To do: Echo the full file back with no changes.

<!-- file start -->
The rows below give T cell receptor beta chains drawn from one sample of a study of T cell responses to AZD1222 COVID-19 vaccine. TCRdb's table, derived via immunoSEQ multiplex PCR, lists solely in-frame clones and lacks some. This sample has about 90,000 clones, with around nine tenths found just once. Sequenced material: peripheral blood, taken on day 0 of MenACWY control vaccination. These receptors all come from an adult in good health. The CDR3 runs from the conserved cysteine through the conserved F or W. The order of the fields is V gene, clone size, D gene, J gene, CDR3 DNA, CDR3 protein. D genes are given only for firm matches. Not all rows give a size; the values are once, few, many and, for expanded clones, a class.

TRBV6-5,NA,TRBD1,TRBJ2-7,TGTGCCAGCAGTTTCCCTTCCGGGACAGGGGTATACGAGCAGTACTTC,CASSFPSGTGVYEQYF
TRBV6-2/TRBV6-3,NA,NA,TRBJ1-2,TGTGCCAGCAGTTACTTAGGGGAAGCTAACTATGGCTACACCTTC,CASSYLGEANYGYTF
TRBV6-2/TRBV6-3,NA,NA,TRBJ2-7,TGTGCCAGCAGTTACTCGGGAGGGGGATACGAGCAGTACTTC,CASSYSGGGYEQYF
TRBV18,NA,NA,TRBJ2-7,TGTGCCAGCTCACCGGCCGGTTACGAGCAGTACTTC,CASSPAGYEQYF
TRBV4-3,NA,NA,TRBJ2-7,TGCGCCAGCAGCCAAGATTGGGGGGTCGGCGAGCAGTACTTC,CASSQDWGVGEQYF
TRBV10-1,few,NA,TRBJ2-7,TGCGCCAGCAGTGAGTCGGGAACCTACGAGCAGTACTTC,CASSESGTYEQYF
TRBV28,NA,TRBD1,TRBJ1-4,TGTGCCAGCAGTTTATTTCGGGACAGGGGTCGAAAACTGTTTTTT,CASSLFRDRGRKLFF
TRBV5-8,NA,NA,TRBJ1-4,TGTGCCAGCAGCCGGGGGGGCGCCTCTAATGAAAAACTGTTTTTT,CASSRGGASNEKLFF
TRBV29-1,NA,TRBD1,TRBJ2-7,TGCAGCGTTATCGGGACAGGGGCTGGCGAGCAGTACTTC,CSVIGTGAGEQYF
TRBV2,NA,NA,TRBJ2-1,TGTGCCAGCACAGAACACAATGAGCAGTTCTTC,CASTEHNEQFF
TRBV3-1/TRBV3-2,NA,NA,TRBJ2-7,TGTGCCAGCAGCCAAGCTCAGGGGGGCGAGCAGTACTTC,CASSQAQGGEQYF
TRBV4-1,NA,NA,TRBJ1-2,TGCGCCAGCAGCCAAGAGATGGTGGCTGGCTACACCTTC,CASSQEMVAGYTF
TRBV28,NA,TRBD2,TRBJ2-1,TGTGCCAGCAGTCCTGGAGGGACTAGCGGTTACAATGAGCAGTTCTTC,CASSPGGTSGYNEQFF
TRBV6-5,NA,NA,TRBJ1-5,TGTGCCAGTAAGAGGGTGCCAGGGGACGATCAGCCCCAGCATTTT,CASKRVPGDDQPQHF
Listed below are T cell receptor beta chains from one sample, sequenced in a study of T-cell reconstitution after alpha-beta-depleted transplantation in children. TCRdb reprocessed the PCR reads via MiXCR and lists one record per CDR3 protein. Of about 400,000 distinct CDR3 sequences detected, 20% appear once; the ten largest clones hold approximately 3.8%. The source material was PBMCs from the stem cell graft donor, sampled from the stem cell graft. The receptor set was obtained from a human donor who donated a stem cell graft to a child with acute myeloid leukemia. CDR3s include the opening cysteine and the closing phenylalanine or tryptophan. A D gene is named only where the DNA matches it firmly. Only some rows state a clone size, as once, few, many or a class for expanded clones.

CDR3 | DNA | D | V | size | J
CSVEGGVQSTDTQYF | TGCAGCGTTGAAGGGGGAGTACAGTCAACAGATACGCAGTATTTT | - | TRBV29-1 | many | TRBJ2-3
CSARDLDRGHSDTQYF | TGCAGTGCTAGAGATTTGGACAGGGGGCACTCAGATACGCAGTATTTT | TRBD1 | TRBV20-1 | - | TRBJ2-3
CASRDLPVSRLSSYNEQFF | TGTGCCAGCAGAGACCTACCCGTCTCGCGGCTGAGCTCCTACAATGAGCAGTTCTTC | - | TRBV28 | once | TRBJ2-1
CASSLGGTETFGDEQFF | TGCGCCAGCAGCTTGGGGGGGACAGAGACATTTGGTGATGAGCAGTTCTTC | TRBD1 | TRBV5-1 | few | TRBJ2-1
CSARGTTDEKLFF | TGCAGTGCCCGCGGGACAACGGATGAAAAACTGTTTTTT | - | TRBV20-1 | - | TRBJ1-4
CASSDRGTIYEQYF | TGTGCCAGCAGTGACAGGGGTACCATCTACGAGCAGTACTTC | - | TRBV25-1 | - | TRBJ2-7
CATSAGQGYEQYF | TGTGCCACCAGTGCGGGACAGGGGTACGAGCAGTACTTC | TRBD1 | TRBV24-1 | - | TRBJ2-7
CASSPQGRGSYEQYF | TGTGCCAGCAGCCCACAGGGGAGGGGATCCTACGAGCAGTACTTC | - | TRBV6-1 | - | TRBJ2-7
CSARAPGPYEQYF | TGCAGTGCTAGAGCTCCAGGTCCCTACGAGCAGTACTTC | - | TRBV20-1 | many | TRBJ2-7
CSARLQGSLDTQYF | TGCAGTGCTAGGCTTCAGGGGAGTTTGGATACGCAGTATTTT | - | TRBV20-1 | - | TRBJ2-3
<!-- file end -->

The rows below give T cell receptor beta chains drawn from one sample of a study of T cell responses to AZD1222 COVID-19 vaccine. TCRdb's table, derived via immunoSEQ multiplex PCR, lists solely in-frame clones and lacks some. This sample has about 90,000 clones, with around nine tenths found just once. Sequenced material: peripheral blood, taken on day 0 of MenACWY control vaccination. These receptors all come from an adult in good health. The CDR3 runs from the conserved cysteine through the conserved F or W. The order of the fields is V gene, clone size, D gene, J gene, CDR3 DNA, CDR3 protein. D genes are given only for firm matches. Not all rows give a size; the values are once, few, many and, for expanded clones, a class.

TRBV6-5,NA,TRBD1,TRBJ2-7,TGTGCCAGCAGTTTCCCTTCCGGGACAGGGGTATACGAGCAGTACTTC,CASSFPSGTGVYEQYF
TRBV6-2/TRBV6-3,NA,NA,TRBJ1-2,TGTGCCAGCAGTTACTTAGGGGAAGCTAACTATGGCTACACCTTC,CASSYLGEANYGYTF
TRBV6-2/TRBV6-3,NA,NA,TRBJ2-7,TGTGCCAGCAGTTACTCGGGAGGGGGATACGAGCAGTACTTC,CASSYSGGGYEQYF
TRBV18,NA,NA,TRBJ2-7,TGTGCCAGCTCACCGGCCGGTTACGAGCAGTACTTC,CASSPAGYEQYF
TRBV4-3,NA,NA,TRBJ2-7,TGCGCCAGCAGCCAAGATTGGGGGGTCGGCGAGCAGTACTTC,CASSQDWGVGEQYF
TRBV10-1,few,NA,TRBJ2-7,TGCGCCAGCAGTGAGTCGGGAACCTACGAGCAGTACTTC,CASSESGTYEQYF
TRBV28,NA,TRBD1,TRBJ1-4,TGTGCCAGCAGTTTATTTCGGGACAGGGGTCGAAAACTGTTTTTT,CASSLFRDRGRKLFF
TRBV5-8,NA,NA,TRBJ1-4,TGTGCCAGCAGCCGGGGGGGCGCCTCTAATGAAAAACTGTTTTTT,CASSRGGASNEKLFF
TRBV29-1,NA,TRBD1,TRBJ2-7,TGCAGCGTTATCGGGACAGGGGCTGGCGAGCAGTACTTC,CSVIGTGAGEQYF
TRBV2,NA,NA,TRBJ2-1,TGTGCCAGCACAGAACACAATGAGCAGTTCTTC,CASTEHNEQFF
TRBV3-1/TRBV3-2,NA,NA,TRBJ2-7,TGTGCCAGCAGCCAAGCTCAGGGGGGCGAGCAGTACTTC,CASSQAQGGEQYF
TRBV4-1,NA,NA,TRBJ1-2,TGCGCCAGCAGCCAAGAGATGGTGGCTGGCTACACCTTC,CASSQEMVAGYTF
TRBV28,NA,TRBD2,TRBJ2-1,TGTGCCAGCAGTCCTGGAGGGACTAGCGGTTACAATGAGCAGTTCTTC,CASSPGGTSGYNEQFF
TRBV6-5,NA,NA,TRBJ1-5,TGTGCCAGTAAGAGGGTGCCAGGGGACGATCAGCCCCAGCATTTT,CASKRVPGDDQPQHF
Listed below are T cell receptor beta chains from one sample, sequenced in a study of T-cell reconstitution after alpha-beta-depleted transplantation in children. TCRdb reprocessed the PCR reads via MiXCR and lists one record per CDR3 protein. Of about 400,000 distinct CDR3 sequences detected, 20% appear once; the ten largest clones hold approximately 3.8%. The source material was PBMCs from the stem cell graft donor, sampled from the stem cell graft. The receptor set was obtained from a human donor who donated a stem cell graft to a child with acute myeloid leukemia. CDR3s include the opening cysteine and the closing phenylalanine or tryptophan. A D gene is named only where the DNA matches it firmly. Only some rows state a clone size, as once, few, many or a class for expanded clones.

CDR3 | DNA | D | V | size | J
CSVEGGVQSTDTQYF | TGCAGCGTTGAAGGGGGAGTACAGTCAACAGATACGCAGTATTTT | - | TRBV29-1 | many | TRBJ2-3
CSARDLDRGHSDTQYF | TGCAGTGCTAGAGATTTGGACAGGGGGCACTCAGATACGCAGTATTTT | TRBD1 | TRBV20-1 | - | TRBJ2-3
CASRDLPVSRLSSYNEQFF | TGTGCCAGCAGAGACCTACCCGTCTCGCGGCTGAGCTCCTACAATGAGCAGTTCTTC | - | TRBV28 | once | TRBJ2-1
CASSLGGTETFGDEQFF | TGCGCCAGCAGCTTGGGGGGGACAGAGACATTTGGTGATGAGCAGTTCTTC | TRBD1 | TRBV5-1 | few | TRBJ2-1
CSARGTTDEKLFF | TGCAGTGCCCGCGGGACAACGGATGAAAAACTGTTTTTT | - | TRBV20-1 | - | TRBJ1-4
CASSDRGTIYEQYF | TGTGCCAGCAGTGACAGGGGTACCATCTACGAGCAGTACTTC | - | TRBV25-1 | - | TRBJ2-7
CATSAGQGYEQYF | TGTGCCACCAGTGCGGGACAGGGGTACGAGCAGTACTTC | TRBD1 | TRBV24-1 | - | TRBJ2-7
CASSPQGRGSYEQYF | TGTGCCAGCAGCCCACAGGGGAGGGGATCCTACGAGCAGTACTTC | - | TRBV6-1 | - | TRBJ2-7
CSARAPGPYEQYF | TGCAGTGCTAGAGCTCCAGGTCCCTACGAGCAGTACTTC | - | TRBV20-1 | many | TRBJ2-7
CSARLQGSLDTQYF | TGCAGTGCTAGGCTTCAGGGGAGTTTGGATACGCAGTATTTT | - | TRBV20-1 | - | TRBJ2-3